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Citrulline prevents fasting-induced muscle cell atrophy in vitro

R. Koopman, D. Ham, D.I. Stapleton and G.S. Lynch, Basic and Clinical Myology Laboratory, Department of Physiology, The University of Melbourne, VIC 3010, Australia.

Essential amino acids, particularly leucine, have been shown to play a major role in the regulation of muscle protein metabolism (Koopman, 2011). Thus, ingestion of specific amino acids (AAs) could be an effective therapeutic strategy to attenuate the muscle wasting and weakness common in many disease states and conditions. Although studies have indicated that supplementation with non-proteinogenic amino acids such as citrulline, can manipulate the anabolic response, their application for treating muscle wasting has received little attention. Citrulline can be converted to arginine in the kidneys and thus plays an important role in protein homeostasis, controlling urea production and arginine availability (Osowska et al., 2006). However, little is known about the potential direct effects of citrulline on skeletal muscle. We hypothesized that citrulline can directly affect muscle protein metabolism in an arginine-independent manner. Our aims were to establish the stimulating/protective properties of citrulline in vitro on muscle cell development and atrophy.

Myotube formation was assessed by culturing C2C12 myoblasts in differentiation media supplemented for up to 5 days with either 2.5 mM alanine (isonitrogenous control), citrulline, arginine or leucine (positive control). Thereafter, cells were fixed in 3.7% formaldehyde and reacted with myosin antibodies to determine myotube diameter or prepared for western blot and RT-PCR analyses. Atrophy was induced in cultured C2C12 myotubes by removing serum from the medium, with or without the addition of 2.5 mM alanine, citrulline, arginine or leucine. After 48 h of treatment, cells were fixed and stained as described above and myotube diameter and total myotube area was determined.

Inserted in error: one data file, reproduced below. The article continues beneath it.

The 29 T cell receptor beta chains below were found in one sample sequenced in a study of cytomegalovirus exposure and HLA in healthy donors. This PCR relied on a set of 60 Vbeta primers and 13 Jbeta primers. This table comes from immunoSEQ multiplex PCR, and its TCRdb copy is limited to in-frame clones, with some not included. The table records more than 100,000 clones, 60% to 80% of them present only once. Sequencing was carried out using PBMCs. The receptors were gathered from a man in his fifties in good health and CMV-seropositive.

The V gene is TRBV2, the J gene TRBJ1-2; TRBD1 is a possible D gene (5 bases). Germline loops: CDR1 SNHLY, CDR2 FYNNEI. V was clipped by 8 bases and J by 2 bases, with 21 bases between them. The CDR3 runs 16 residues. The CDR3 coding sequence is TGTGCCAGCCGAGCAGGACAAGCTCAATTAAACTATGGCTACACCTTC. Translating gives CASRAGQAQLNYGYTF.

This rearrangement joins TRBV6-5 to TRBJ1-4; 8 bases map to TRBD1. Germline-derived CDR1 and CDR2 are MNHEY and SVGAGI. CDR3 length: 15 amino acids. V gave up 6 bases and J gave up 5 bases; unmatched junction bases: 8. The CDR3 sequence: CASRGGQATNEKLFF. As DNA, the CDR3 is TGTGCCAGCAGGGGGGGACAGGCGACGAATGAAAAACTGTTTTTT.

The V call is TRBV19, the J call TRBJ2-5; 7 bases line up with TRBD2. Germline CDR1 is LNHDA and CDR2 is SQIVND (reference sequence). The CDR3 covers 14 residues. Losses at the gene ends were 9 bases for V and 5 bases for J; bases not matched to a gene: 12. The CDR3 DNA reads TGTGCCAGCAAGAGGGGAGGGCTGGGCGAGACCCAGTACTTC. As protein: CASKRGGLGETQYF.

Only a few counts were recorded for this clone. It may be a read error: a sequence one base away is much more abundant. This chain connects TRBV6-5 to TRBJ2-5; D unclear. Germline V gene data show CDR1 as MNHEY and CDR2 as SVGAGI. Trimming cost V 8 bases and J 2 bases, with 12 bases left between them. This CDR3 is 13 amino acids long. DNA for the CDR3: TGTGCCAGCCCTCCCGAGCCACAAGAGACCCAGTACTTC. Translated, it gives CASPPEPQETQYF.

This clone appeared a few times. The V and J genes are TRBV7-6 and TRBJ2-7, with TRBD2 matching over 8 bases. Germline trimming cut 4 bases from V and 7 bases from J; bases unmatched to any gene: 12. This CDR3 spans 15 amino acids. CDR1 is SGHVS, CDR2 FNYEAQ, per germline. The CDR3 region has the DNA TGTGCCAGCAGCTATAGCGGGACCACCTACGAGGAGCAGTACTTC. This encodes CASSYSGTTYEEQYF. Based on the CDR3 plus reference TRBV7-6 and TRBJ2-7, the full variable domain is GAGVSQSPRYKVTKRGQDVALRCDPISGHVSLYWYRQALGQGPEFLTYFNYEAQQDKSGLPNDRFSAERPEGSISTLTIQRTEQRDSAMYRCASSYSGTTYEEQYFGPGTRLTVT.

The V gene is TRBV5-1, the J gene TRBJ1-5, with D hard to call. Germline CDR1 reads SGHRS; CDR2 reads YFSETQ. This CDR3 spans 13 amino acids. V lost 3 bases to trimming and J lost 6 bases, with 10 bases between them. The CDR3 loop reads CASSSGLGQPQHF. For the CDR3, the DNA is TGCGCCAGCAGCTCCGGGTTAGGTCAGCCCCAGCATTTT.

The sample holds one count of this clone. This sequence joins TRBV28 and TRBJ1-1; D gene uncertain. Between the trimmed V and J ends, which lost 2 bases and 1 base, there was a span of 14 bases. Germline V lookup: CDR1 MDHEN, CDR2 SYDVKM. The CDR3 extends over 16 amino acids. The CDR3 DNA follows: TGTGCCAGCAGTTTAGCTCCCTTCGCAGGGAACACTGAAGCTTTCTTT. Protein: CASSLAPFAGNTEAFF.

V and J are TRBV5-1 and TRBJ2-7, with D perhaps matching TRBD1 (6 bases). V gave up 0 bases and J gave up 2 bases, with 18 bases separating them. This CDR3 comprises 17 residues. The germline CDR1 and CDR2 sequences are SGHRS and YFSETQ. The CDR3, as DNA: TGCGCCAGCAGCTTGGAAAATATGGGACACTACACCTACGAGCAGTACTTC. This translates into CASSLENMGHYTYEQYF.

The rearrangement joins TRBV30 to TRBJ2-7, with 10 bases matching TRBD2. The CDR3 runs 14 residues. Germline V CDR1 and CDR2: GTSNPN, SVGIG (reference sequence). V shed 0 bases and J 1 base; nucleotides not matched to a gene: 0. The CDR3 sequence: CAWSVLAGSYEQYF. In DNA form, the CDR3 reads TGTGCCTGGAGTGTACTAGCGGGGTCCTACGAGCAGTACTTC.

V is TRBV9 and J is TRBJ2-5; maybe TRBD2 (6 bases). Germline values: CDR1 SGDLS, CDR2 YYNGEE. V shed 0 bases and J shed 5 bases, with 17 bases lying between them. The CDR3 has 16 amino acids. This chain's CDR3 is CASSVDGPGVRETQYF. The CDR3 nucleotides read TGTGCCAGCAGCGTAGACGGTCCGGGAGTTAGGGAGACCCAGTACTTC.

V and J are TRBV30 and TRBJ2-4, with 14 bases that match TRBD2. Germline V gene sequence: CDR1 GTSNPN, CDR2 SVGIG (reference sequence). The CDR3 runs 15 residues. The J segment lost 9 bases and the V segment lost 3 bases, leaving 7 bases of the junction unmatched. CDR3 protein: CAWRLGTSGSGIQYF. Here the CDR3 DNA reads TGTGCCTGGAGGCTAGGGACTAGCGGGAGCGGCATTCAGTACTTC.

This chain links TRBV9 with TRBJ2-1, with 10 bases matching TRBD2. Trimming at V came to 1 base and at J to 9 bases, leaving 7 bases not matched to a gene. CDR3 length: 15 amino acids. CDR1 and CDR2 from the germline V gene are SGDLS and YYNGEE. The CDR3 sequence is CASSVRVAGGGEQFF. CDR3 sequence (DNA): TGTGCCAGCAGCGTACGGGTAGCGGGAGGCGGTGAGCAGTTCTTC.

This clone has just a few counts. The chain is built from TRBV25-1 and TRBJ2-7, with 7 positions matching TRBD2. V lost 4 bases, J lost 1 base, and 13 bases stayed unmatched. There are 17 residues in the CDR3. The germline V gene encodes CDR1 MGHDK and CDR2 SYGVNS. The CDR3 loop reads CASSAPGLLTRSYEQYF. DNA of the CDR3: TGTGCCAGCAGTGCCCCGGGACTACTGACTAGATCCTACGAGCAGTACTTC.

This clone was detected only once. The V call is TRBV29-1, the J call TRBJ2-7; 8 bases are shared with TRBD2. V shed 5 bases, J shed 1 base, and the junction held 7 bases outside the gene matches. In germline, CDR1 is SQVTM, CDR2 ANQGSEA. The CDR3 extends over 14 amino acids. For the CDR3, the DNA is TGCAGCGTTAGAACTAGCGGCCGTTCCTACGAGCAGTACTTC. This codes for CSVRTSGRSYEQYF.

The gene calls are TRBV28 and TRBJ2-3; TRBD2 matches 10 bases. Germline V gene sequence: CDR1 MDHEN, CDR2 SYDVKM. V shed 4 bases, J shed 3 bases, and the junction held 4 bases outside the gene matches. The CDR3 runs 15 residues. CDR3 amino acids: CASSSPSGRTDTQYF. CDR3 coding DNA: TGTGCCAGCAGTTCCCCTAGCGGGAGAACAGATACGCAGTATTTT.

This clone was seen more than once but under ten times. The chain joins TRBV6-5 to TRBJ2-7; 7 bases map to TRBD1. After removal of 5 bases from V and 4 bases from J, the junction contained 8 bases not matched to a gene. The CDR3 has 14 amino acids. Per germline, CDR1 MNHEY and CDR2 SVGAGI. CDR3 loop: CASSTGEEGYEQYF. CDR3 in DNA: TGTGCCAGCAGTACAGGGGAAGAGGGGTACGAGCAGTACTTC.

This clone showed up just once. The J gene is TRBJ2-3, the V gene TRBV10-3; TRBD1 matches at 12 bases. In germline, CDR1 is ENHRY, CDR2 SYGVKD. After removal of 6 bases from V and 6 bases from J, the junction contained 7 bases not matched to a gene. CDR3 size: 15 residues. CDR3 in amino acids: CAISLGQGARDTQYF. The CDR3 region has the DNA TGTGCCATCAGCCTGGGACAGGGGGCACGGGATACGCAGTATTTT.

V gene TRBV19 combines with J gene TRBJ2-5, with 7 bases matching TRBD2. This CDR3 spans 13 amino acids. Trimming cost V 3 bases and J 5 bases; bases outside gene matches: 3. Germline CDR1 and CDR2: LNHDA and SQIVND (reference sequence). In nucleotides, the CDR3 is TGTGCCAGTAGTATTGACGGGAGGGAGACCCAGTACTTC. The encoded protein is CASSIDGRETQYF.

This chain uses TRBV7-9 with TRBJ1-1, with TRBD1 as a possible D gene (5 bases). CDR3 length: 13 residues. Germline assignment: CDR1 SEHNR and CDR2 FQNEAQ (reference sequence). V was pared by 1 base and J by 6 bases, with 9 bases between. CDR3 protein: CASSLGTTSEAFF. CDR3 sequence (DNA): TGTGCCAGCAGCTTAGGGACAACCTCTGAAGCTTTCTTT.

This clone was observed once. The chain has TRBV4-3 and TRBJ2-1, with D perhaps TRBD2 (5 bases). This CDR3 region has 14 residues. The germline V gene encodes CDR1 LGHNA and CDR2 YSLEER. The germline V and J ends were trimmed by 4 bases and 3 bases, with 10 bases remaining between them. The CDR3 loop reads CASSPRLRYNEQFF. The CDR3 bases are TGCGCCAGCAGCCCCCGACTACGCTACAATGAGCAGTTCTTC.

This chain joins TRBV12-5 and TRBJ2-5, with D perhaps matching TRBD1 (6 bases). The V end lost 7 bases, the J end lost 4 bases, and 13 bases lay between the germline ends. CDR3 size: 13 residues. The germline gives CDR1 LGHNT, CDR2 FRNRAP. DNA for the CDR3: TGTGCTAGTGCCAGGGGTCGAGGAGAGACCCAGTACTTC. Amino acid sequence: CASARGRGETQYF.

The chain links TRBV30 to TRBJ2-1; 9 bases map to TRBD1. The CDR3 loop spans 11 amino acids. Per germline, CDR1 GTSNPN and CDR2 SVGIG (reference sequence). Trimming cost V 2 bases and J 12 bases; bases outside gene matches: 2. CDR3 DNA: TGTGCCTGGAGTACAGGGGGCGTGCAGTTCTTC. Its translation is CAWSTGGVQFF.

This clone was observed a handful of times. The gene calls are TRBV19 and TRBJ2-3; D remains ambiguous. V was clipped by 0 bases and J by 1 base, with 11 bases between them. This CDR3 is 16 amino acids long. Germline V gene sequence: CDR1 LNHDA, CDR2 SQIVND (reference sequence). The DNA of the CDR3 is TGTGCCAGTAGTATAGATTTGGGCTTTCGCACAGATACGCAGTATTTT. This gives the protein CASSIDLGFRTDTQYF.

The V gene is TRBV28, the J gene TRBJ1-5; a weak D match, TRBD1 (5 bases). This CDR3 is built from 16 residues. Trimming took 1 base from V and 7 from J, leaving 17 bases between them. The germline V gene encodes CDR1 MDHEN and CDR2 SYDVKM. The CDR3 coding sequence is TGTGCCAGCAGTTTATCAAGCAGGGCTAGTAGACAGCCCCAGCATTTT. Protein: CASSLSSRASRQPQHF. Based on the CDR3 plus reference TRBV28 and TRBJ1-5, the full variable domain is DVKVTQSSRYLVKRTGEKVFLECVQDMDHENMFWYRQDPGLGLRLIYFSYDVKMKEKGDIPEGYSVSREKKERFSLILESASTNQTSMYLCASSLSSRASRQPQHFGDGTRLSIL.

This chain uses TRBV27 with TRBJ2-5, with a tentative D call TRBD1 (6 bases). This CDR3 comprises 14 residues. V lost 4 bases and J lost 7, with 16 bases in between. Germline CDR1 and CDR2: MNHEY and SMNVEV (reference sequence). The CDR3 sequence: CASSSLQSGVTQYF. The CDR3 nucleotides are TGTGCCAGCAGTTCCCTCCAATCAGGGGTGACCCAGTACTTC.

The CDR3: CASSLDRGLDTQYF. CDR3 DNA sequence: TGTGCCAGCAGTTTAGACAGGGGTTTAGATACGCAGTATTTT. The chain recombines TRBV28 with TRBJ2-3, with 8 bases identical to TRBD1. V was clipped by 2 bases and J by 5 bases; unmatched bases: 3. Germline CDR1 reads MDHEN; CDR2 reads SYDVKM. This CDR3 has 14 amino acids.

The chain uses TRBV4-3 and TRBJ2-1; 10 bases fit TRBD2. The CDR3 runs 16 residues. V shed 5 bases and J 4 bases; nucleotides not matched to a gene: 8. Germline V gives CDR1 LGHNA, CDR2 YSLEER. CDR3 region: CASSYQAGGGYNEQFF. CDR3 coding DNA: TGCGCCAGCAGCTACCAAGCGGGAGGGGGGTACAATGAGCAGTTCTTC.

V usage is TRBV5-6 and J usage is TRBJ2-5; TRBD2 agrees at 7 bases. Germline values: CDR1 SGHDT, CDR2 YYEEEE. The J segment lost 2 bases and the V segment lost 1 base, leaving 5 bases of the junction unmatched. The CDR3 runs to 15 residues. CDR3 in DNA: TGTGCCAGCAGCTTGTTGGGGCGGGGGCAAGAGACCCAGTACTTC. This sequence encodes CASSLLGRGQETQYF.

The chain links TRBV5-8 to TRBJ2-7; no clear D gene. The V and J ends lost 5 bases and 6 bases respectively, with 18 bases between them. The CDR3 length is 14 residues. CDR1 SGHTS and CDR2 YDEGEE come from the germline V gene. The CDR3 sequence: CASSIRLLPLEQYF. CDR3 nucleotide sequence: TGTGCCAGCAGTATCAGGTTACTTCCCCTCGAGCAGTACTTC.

Incubation with citrulline enhanced C2C12 myotube formation by ∼50% compared with administration of alanine. This improved muscle cell differentiation was associated with increased mRNA expression of calcineurin A. Serum withdrawal (SF) resulted in a 25% reduction in myotube diameter. Interestingly, incubation with citrulline completely prevented this wasting whereas additional supplementation with alanine, arginine, or leucine did not protect myotubes from wasting. Incubation with citrulline did not alter the p70-S6K1 or Akt phosphorylation suggesting that citrulline is not converted to arginine in skeletal muscle.

Citrulline administration reduces muscle wasting in vitro, but does not exert its effect via the classical amino acid-induced increase in Akt/mTOR signalling. Our preliminary data suggest that citrulline exerts direct effects on skeletal muscle cells, potentially through calcineurin signalling.

Koopman R. (2011). Proceedings of the Nutrition Society 70, 104-113.

Osowska S, Duchemann T, Walrand S, Paillard A, Boirie Y, Cynober L & Moinard C. (2006). American Journal of Physiology, Endocrinology and Metabolism 291, E582-586.

Supported by the Ajinomoto Amino Acid Research Program (3ARP, Japan) and a C.R. Roper Fellowship (to Rene Koopman), Faculty of Medicine, Dentistry and Health Sciences, The University of Melbourne.